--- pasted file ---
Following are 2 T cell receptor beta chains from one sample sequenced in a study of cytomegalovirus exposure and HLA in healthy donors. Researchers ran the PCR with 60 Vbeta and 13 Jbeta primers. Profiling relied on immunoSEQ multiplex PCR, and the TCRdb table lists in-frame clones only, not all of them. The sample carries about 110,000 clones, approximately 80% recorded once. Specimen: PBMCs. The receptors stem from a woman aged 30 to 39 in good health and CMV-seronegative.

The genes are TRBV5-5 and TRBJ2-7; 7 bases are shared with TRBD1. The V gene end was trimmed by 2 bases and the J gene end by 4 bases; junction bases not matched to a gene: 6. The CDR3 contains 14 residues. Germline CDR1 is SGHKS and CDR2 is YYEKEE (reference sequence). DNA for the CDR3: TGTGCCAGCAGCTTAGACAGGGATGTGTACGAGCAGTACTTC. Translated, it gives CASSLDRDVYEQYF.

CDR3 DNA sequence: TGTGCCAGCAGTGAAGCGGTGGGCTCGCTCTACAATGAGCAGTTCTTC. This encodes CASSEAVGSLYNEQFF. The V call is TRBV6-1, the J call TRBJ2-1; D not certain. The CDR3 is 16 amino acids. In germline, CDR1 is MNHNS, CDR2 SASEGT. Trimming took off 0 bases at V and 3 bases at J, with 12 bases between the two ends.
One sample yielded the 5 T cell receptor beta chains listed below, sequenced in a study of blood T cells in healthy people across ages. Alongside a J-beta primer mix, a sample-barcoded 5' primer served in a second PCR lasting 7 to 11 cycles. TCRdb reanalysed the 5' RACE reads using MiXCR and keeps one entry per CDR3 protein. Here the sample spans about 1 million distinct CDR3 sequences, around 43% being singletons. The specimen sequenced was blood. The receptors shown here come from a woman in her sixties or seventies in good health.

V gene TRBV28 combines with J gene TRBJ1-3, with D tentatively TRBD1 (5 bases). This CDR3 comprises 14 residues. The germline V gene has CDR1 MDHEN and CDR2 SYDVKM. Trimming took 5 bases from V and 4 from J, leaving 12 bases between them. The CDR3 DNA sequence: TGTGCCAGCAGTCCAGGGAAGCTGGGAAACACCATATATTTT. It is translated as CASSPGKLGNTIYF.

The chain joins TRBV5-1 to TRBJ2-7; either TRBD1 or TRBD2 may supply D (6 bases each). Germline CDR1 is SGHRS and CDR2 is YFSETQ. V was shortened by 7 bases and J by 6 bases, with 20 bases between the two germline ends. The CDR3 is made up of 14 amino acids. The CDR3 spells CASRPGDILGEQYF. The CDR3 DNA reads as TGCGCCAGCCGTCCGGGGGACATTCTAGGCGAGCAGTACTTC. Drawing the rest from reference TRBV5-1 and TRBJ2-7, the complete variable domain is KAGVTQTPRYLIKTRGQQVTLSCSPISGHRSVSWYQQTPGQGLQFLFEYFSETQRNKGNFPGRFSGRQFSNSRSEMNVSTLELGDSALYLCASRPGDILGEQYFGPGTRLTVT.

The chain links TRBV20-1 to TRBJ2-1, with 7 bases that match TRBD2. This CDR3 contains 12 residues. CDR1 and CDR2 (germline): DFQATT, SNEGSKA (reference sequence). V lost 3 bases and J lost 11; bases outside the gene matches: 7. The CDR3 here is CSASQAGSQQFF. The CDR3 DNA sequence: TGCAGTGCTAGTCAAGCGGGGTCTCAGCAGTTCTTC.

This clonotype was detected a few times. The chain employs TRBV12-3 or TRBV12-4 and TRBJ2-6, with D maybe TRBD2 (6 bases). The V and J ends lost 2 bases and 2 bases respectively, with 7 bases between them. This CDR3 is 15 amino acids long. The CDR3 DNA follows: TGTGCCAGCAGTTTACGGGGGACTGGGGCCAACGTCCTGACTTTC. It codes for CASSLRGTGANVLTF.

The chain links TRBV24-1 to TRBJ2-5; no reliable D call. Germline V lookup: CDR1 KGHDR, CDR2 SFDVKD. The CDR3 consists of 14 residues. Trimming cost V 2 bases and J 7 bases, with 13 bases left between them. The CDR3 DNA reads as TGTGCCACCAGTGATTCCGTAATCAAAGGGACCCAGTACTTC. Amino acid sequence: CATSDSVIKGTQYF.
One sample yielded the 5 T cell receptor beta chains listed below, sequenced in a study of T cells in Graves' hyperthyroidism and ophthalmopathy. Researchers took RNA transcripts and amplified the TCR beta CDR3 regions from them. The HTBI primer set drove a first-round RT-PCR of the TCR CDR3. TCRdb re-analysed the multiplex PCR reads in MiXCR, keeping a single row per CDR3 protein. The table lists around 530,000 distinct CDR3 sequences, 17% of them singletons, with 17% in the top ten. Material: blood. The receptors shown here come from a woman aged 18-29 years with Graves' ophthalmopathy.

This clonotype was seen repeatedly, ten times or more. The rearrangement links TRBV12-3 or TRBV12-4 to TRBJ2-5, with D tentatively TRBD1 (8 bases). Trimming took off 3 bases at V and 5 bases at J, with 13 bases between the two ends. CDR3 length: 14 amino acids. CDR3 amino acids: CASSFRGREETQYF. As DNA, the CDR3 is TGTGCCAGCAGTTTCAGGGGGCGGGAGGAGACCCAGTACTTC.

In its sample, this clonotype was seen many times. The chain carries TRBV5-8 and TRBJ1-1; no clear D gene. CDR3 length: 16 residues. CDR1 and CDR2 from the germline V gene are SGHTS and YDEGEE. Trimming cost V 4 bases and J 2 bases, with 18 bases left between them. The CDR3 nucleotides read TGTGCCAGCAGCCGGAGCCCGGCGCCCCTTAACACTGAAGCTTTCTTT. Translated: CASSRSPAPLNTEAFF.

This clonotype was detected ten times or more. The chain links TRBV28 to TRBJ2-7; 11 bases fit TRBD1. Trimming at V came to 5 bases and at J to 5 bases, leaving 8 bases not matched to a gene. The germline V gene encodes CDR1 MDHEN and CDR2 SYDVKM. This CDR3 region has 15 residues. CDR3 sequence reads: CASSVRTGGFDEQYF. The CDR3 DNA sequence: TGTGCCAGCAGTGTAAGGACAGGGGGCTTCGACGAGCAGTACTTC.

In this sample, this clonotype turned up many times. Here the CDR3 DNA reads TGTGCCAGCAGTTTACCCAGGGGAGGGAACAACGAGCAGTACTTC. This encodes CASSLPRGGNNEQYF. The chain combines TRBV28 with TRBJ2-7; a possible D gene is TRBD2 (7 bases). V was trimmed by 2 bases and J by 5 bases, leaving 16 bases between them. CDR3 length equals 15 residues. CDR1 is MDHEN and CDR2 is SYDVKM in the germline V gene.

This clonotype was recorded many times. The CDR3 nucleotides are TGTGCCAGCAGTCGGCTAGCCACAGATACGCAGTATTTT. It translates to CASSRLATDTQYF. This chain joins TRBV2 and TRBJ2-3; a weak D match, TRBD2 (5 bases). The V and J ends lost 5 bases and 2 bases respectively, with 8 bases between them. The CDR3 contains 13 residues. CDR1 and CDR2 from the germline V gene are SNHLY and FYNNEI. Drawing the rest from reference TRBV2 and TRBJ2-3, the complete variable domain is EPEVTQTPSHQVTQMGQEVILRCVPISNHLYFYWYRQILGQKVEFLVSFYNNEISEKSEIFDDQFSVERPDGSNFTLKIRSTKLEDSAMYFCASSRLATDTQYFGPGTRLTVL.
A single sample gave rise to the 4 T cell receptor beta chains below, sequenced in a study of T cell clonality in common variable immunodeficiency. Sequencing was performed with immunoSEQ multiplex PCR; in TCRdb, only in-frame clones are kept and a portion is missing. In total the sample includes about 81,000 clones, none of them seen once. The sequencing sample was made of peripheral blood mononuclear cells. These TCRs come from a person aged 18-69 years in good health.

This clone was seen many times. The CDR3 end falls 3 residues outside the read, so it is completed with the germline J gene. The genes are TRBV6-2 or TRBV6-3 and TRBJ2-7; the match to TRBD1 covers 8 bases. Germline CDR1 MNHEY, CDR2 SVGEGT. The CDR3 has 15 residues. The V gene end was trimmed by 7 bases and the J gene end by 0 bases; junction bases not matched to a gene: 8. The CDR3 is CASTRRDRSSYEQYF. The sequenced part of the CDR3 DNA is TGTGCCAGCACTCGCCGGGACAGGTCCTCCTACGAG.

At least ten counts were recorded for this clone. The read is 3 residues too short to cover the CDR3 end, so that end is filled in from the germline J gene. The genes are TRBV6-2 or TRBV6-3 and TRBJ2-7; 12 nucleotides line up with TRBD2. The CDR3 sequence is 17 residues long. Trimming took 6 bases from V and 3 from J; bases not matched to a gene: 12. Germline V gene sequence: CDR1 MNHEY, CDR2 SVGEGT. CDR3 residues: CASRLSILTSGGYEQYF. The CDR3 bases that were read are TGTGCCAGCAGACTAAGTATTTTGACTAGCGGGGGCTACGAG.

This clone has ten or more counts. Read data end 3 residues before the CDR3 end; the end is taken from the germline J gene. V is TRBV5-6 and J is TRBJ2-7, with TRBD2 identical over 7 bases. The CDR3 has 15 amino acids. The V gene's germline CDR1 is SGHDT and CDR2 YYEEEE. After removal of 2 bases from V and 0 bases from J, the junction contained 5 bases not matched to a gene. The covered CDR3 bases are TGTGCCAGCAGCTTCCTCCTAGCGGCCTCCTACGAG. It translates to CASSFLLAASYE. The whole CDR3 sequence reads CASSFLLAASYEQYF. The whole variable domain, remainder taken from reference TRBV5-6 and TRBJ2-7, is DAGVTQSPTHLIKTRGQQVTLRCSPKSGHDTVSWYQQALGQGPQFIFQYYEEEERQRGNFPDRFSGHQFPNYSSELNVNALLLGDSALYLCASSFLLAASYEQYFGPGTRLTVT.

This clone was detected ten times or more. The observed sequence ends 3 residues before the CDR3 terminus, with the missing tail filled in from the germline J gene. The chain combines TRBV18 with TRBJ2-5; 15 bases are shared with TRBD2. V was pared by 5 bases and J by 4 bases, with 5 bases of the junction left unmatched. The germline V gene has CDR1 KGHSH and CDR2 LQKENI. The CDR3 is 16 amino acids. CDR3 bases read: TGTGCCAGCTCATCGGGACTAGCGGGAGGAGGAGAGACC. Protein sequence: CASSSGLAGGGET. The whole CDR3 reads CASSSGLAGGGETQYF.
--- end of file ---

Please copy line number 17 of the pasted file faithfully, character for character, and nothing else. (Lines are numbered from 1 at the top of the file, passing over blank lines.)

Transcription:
This clone was seen many times. The CDR3 end falls 3 residues outside the read, so it is completed with the germline J gene. The genes are TRBV6-2 or TRBV6-3 and TRBJ2-7; the match to TRBD1 covers 8 bases. Germline CDR1 MNHEY, CDR2 SVGEGT. The CDR3 has 15 residues. The V gene end was trimmed by 7 bases and the J gene end by 0 bases; junction bases not matched to a gene: 8. The CDR3 is CASTRRDRSSYEQYF. The sequenced part of the CDR3 DNA is TGTGCCAGCACTCGCCGGGACAGGTCCTCCTACGAG.